Bad Sleep Habits

The science of sleep has come a long way in recent years. In the past, researchers could only dream of understanding what goes on while we snooze. But every day brings us closer to understanding the science behind our sleep.

The stresses of modern day life have a serious impact on us that we never evolved to adapt to. Working at computers, working long hours in bright rooms and the connectivity to the world through our phones all impact how we sleep.

So, What Bad Habits Do I Have?

If you’re a fan of coffee, caffeinated drinks or tea, you could be affecting your body’s natural sleep cycle. But this doesn’t mean you have to give up this luxury. Simply ceasing to have any of these treats after 5 pm, or around 5 hours before you plan to sleep, will allow the caffeine to dissipate in time for a good night’s sleep.

Watching TV before bed is a surefire way to tell your brain to stay awake. It may seem harmless enough relaxing to a light comedy before bed but in reality, this messes with your brain’s rhythm. The artificial light can trick your brain into thinking it’s still daytime and any subsequent sleep won’t have the restorative qualities you need.

Similar to TV, having bright lights on before bed tells your brain that it’s not time to sleep. Consider using a lamp instead of the main light. If you have to use a computer before bed, many apps and devices have ‘night mode’ which changes the color and/or brightness to help your brain understand that sleep is coming.

Texting in bed is a crutch many of us succumb to. Not only can this prevent us from falling asleep but it may disrupt your sleep with notifications and buzzes. A good habit is to tell any family and friends that you’re going to sleep, giving closure to any conversations before setting your phone on silent. Not only does this prevent disturbance but can set your mind to rest knowing that you ended your conversations, giving you less to think about as you try to doze off.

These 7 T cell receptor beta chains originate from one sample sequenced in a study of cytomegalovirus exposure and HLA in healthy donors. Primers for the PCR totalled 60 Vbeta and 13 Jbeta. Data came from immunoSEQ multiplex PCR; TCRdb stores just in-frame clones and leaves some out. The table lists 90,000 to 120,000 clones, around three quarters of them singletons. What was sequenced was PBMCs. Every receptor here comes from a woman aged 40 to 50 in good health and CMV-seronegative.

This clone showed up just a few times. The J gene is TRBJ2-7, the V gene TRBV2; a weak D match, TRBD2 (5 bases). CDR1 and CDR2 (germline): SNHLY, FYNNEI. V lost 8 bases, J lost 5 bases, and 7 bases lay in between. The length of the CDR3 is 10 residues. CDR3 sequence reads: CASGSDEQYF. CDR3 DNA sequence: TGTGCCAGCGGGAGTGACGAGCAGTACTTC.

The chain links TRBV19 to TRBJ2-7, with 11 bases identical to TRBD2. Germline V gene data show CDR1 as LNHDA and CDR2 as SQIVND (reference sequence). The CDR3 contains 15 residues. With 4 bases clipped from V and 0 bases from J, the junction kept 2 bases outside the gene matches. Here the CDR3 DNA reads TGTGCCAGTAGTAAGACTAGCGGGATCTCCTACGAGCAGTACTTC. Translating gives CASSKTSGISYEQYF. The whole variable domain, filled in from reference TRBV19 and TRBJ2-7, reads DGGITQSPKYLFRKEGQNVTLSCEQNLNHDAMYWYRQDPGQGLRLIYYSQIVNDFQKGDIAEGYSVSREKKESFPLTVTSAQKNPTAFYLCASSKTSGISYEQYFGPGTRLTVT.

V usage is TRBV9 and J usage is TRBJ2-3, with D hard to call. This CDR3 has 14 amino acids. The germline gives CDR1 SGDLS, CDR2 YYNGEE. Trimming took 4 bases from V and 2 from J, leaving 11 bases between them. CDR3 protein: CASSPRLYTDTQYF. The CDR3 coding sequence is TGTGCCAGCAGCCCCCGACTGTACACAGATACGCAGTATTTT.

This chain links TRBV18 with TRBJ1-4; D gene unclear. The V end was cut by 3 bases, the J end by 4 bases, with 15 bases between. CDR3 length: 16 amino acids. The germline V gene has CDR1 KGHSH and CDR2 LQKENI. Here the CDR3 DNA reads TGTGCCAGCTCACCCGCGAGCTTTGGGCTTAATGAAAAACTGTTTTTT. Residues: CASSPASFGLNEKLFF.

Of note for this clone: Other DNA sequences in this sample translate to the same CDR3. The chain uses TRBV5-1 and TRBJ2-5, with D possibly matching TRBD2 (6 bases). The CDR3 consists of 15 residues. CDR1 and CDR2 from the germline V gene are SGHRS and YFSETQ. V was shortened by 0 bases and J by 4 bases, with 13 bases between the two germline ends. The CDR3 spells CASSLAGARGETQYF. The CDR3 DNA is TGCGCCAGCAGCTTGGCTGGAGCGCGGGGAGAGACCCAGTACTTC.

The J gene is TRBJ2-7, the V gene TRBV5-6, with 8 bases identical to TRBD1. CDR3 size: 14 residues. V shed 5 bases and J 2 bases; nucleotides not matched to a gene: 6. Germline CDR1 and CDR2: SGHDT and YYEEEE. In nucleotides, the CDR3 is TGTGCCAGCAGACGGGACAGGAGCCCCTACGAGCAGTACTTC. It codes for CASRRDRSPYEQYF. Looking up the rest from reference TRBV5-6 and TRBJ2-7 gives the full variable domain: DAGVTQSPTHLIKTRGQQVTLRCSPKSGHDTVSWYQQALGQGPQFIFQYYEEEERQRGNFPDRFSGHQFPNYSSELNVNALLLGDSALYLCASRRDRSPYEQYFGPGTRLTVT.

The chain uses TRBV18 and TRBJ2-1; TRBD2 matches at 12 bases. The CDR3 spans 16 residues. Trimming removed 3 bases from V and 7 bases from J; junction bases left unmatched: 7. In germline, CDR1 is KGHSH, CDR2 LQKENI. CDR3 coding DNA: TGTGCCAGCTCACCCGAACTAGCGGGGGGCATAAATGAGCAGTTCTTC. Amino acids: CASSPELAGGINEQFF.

When you sleep your body devotes its resources to resting, processing the day’s events and strengthening neural links in your brain. Eating before you sleep, while difficult to avoid for professions like bartending and hospitality, means that your body is dedicating fewer resources to sleeping so that it can digest your meal.

A great way to break these habits is to have a nighttime routine. If you have a specific set of activities you do before bed it can help tell your brain that you’re planning on sleeping soon, giving it time to prepare. Setting a time where you stop using bright screens (half an hour to an hour), brushing your teeth, turning down the lights and getting into bed to read a book, can train your brain to know that when these occur sleep is coming.